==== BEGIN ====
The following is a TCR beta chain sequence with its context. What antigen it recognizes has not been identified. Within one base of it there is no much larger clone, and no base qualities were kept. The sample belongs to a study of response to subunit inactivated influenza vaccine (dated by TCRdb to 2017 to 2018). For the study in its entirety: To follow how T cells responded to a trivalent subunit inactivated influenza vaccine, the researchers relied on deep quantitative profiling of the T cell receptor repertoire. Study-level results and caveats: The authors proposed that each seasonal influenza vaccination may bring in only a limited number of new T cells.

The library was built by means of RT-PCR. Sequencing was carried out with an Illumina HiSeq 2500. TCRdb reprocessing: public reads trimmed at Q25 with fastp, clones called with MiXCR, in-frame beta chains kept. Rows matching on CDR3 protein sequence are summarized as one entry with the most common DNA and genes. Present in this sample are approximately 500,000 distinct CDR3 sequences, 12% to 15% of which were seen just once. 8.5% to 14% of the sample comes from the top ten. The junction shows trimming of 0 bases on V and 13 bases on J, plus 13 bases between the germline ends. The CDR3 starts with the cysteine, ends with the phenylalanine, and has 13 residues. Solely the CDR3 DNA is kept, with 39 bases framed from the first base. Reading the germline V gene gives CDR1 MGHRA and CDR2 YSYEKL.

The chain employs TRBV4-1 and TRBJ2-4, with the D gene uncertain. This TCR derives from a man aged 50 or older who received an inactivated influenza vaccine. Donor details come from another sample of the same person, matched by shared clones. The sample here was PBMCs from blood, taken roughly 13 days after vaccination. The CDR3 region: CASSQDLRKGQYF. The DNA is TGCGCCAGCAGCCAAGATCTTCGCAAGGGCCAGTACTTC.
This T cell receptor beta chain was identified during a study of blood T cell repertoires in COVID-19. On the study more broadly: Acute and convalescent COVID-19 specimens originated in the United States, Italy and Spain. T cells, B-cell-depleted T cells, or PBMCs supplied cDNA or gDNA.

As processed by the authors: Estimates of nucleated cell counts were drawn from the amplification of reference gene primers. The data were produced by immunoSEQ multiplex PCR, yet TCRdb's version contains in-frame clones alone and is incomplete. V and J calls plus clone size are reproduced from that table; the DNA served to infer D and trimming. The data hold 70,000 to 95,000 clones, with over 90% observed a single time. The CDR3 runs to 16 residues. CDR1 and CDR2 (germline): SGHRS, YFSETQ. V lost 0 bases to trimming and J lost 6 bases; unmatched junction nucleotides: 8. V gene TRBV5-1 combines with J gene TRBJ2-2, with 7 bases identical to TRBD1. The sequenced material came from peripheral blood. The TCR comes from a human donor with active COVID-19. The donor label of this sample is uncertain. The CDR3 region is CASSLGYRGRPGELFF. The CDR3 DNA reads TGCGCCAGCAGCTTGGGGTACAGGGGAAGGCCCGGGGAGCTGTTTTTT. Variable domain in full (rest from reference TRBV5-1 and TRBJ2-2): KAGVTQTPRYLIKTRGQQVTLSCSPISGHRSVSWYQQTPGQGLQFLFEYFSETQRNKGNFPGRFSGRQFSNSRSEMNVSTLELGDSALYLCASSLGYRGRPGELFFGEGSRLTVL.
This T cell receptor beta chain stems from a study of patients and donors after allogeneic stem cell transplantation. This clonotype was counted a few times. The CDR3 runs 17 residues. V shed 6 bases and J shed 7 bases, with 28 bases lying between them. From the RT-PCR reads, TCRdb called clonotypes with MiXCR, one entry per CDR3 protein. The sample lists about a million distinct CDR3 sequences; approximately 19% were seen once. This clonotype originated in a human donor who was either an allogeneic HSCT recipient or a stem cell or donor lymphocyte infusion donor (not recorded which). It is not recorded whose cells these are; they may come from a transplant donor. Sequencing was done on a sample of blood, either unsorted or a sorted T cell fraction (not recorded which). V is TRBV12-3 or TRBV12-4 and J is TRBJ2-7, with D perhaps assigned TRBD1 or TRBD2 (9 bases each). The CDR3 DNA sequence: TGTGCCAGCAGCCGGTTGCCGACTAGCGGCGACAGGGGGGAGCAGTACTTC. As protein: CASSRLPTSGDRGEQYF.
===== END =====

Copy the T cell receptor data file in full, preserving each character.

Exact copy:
The following is a TCR beta chain sequence with its context. What antigen it recognizes has not been identified. Within one base of it there is no much larger clone, and no base qualities were kept. The sample belongs to a study of response to subunit inactivated influenza vaccine (dated by TCRdb to 2017 to 2018). For the study in its entirety: To follow how T cells responded to a trivalent subunit inactivated influenza vaccine, the researchers relied on deep quantitative profiling of the T cell receptor repertoire. Study-level results and caveats: The authors proposed that each seasonal influenza vaccination may bring in only a limited number of new T cells.

The library was built by means of RT-PCR. Sequencing was carried out with an Illumina HiSeq 2500. TCRdb reprocessing: public reads trimmed at Q25 with fastp, clones called with MiXCR, in-frame beta chains kept. Rows matching on CDR3 protein sequence are summarized as one entry with the most common DNA and genes. Present in this sample are approximately 500,000 distinct CDR3 sequences, 12% to 15% of which were seen just once. 8.5% to 14% of the sample comes from the top ten. The junction shows trimming of 0 bases on V and 13 bases on J, plus 13 bases between the germline ends. The CDR3 starts with the cysteine, ends with the phenylalanine, and has 13 residues. Solely the CDR3 DNA is kept, with 39 bases framed from the first base. Reading the germline V gene gives CDR1 MGHRA and CDR2 YSYEKL.

The chain employs TRBV4-1 and TRBJ2-4, with the D gene uncertain. This TCR derives from a man aged 50 or older who received an inactivated influenza vaccine. Donor details come from another sample of the same person, matched by shared clones. The sample here was PBMCs from blood, taken roughly 13 days after vaccination. The CDR3 region: CASSQDLRKGQYF. The DNA is TGCGCCAGCAGCCAAGATCTTCGCAAGGGCCAGTACTTC.
This T cell receptor beta chain was identified during a study of blood T cell repertoires in COVID-19. On the study more broadly: Acute and convalescent COVID-19 specimens originated in the United States, Italy and Spain. T cells, B-cell-depleted T cells, or PBMCs supplied cDNA or gDNA.

As processed by the authors: Estimates of nucleated cell counts were drawn from the amplification of reference gene primers. The data were produced by immunoSEQ multiplex PCR, yet TCRdb's version contains in-frame clones alone and is incomplete. V and J calls plus clone size are reproduced from that table; the DNA served to infer D and trimming. The data hold 70,000 to 95,000 clones, with over 90% observed a single time. The CDR3 runs to 16 residues. CDR1 and CDR2 (germline): SGHRS, YFSETQ. V lost 0 bases to trimming and J lost 6 bases; unmatched junction nucleotides: 8. V gene TRBV5-1 combines with J gene TRBJ2-2, with 7 bases identical to TRBD1. The sequenced material came from peripheral blood. The TCR comes from a human donor with active COVID-19. The donor label of this sample is uncertain. The CDR3 region is CASSLGYRGRPGELFF. The CDR3 DNA reads TGCGCCAGCAGCTTGGGGTACAGGGGAAGGCCCGGGGAGCTGTTTTTT. Variable domain in full (rest from reference TRBV5-1 and TRBJ2-2): KAGVTQTPRYLIKTRGQQVTLSCSPISGHRSVSWYQQTPGQGLQFLFEYFSETQRNKGNFPGRFSGRQFSNSRSEMNVSTLELGDSALYLCASSLGYRGRPGELFFGEGSRLTVL.
This T cell receptor beta chain stems from a study of patients and donors after allogeneic stem cell transplantation. This clonotype was counted a few times. The CDR3 runs 17 residues. V shed 6 bases and J shed 7 bases, with 28 bases lying between them. From the RT-PCR reads, TCRdb called clonotypes with MiXCR, one entry per CDR3 protein. The sample lists about a million distinct CDR3 sequences; approximately 19% were seen once. This clonotype originated in a human donor who was either an allogeneic HSCT recipient or a stem cell or donor lymphocyte infusion donor (not recorded which). It is not recorded whose cells these are; they may come from a transplant donor. Sequencing was done on a sample of blood, either unsorted or a sorted T cell fraction (not recorded which). V is TRBV12-3 or TRBV12-4 and J is TRBJ2-7, with D perhaps assigned TRBD1 or TRBD2 (9 bases each). The CDR3 DNA sequence: TGTGCCAGCAGCCGGTTGCCGACTAGCGGCGACAGGGGGGAGCAGTACTTC. As protein: CASSRLPTSGDRGEQYF.